Television ala carte

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For years now, I have had an on again/off again debate with the head guy at Cablevision-Norwalk, the local office for the main company. I’ve been a long-time proponent of ala carte pricing for cable. Why should I be paying for channels when I could care less?I’ve always gotten nowhere, but earlier this year the debate started up again when John McCain (the only Republican I would ever consider electing to the White House) brought it up. I immediately sent an endorsement of the notion to my Congressman and two state senators and heard…nothing.Still, the debate continues and there have been congressional and FCC hearings. Cable insists many channels would fail to even launch without being bundled as part of a tier (i.e. Basic). One channel noted they charge the cable operator something like 50 cents under the current configuration but would have to raise their rate to $3.50 under an ala carte system. There wasn’t a particularly good reason given for such a move although I suspect it has something to do with making up for absent ad revenues given audience attrition.Having recently completed a book on Darwin, I keep coming back to the notion of survival of the fittest, along with Paul Levitz’s theories on price elasticity. Let’s say the channel above was the Spud Channel. Currently, the Spud Channel is piped into 10 million homes and can charge rates accordingly. Now it’s suddenly ala carte and they find only 500,000 dedicated Spud fans (no doubt confusing potatos with the more adorable Spuds McKenzie). Odds are, they can keep raising their rates from 50 cents to the $3.50 mark and not lose too many of those 500,000 Spud fans. After all, people really like their channel.A possible mid-ground might be clusters of channels aimed at similar demographics. Many cable operators already do this with Sports so why not others? A Shopping package, a women’s package (We, Lifetime, Oxygen, Soap), a family package (Disney, Nick, USA, TNT, etc.) and many other combinations. And then, for those who really only want, say, C-Span and Court TV, an ala carte menu would exist.More food for thought can be found here Wired article.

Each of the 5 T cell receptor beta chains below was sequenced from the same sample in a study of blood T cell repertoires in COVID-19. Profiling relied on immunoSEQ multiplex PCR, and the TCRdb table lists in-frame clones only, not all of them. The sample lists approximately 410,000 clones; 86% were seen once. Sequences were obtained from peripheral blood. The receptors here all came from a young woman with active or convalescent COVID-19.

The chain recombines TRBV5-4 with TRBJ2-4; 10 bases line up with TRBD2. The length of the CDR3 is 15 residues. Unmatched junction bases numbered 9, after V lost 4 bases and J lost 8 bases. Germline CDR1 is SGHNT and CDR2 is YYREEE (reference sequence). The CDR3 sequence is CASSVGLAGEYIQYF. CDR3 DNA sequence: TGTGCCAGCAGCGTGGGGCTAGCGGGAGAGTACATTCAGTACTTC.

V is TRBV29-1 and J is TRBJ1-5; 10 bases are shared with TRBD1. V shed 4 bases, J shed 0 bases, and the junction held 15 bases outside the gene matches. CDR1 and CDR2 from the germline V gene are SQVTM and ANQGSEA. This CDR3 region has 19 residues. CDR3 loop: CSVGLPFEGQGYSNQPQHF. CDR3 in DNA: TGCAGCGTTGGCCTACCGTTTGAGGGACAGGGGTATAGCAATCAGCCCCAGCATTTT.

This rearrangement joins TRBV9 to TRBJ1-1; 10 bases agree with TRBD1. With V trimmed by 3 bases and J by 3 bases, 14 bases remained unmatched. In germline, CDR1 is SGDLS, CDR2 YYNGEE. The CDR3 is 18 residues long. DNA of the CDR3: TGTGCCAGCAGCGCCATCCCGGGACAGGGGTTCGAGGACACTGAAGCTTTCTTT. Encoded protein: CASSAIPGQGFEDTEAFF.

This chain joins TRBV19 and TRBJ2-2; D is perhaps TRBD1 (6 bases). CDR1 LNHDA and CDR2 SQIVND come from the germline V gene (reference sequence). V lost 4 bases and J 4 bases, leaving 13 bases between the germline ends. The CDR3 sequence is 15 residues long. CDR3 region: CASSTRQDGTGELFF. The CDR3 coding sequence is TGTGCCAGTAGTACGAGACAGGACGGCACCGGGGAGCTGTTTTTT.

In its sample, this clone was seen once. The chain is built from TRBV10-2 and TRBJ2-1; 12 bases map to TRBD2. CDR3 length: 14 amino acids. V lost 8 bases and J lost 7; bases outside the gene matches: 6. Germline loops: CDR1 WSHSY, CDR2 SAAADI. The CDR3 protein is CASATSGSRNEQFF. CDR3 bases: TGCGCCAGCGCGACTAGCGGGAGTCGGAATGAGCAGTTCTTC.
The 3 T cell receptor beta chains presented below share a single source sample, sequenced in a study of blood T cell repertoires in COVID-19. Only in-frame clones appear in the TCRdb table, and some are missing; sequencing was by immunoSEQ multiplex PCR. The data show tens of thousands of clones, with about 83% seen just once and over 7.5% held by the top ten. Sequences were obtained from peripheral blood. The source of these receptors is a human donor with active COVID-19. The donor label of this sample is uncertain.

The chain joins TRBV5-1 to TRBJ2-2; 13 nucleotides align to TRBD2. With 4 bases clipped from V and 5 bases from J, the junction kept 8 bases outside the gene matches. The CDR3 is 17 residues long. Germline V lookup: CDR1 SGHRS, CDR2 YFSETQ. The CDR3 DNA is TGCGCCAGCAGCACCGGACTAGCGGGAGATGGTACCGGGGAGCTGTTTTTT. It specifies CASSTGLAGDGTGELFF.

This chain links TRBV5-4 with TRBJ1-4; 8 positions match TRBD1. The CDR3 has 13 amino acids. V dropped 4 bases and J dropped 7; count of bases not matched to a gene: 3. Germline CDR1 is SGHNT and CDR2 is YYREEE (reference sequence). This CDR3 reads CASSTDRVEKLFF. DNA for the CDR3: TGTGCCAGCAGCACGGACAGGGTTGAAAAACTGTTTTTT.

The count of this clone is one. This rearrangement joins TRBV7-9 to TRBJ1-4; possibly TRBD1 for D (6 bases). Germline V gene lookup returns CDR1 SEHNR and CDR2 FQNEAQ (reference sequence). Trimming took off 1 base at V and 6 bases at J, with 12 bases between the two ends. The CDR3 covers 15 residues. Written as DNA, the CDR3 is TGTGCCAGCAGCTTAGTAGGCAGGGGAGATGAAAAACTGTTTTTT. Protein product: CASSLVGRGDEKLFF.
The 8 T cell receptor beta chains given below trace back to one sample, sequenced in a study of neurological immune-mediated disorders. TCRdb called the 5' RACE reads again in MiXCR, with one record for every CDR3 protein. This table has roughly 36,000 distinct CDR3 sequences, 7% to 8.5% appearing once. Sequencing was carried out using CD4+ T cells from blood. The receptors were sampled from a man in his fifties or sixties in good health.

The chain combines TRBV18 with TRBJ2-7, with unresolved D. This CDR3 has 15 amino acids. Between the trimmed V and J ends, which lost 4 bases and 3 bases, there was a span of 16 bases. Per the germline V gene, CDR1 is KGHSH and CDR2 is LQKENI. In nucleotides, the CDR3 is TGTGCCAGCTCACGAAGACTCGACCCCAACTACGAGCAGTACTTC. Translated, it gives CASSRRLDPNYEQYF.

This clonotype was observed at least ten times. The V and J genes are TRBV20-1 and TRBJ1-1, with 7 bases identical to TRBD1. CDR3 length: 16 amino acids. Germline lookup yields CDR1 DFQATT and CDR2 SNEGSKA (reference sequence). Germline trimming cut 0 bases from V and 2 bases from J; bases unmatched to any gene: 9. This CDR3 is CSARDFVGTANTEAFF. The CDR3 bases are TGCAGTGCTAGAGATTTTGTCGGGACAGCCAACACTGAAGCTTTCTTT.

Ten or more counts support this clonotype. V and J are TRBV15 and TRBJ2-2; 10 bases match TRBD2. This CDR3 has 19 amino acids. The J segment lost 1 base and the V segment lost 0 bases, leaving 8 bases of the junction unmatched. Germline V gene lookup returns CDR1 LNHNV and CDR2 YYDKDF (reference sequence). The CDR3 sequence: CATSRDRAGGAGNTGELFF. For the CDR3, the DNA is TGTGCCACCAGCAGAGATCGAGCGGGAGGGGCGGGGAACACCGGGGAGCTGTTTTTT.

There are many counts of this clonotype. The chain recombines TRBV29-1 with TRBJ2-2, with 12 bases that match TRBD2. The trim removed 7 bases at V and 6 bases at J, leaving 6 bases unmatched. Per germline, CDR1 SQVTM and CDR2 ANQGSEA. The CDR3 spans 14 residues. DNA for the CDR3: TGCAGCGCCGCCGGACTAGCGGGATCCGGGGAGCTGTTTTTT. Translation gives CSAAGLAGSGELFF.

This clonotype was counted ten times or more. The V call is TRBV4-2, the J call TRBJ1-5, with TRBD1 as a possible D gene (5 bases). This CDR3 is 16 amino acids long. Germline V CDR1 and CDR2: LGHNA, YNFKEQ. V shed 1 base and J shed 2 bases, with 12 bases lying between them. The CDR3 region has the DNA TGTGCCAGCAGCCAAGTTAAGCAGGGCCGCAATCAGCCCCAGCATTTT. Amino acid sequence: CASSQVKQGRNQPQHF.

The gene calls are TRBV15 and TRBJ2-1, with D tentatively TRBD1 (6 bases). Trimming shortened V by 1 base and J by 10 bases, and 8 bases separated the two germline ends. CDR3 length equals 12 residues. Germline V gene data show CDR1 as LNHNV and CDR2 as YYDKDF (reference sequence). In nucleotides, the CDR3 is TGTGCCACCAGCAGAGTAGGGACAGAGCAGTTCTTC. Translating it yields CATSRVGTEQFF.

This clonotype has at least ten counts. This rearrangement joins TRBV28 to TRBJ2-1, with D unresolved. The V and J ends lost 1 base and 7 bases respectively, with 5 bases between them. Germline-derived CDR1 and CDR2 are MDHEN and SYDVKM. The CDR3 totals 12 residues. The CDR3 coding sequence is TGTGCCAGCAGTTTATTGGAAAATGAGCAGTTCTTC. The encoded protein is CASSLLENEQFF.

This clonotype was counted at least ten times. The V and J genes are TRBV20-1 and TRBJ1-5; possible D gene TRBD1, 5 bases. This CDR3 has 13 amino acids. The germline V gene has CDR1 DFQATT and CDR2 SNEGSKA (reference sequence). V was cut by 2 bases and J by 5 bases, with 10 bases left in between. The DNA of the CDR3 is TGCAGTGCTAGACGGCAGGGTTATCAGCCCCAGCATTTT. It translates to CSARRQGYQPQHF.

6 thoughts on “Television ala carte

  1. As you know Bob, I’m well versed in the arguments both pro and con on this issue.It’s my personal opinion that a la carte will end up costing most people either the same as they pay now or more for less content. The solution they talk about where they push the individual network signals out to those with digital settop boxes is the one that seems most likely to actually work as far as hardware and infrastructure goes.I have a feeling many people will either try a la carte and revert back to a regular package, or never even try it once they sit down and figure out what they’ll be getting for their money. Of course some people will love it, but I don’t think that the majority of viewers will. It’s hard to think of not being able to tune into a network for a single show (like Queer Eye on Bravo, or Monk on USA) whenever I feel like it because I didn’t sub to that network. But then we’re talking about VOD (video on demand) and that’s a whole other kettle of fish, with all the storage and bandwidth issues that come with it.If a la carte happens many small nets will indeed go under, and even the bigger ones won’t have as much cash to finance technical innovations (like building HD studios or providing other extras). Like you said though, this is a business and maybe those small nets don’t really deserve to exist in this marketplace. As you can imagine, over here we’re not all that worried about losing subs, but it would be a major shift in how business is conducted.You’ll note in the Wired article that they’re already doing it up in Canada and its not working very well for them. But things here are different and they may find a way to make it work.If you’re really interested in following this topic or any other mass media issues, check out this site: The archives on the bottom are great and contain the stories I get in e-newsletters every day. I’m not sure if you need to pay to sub to those since I get them thru work.Brandy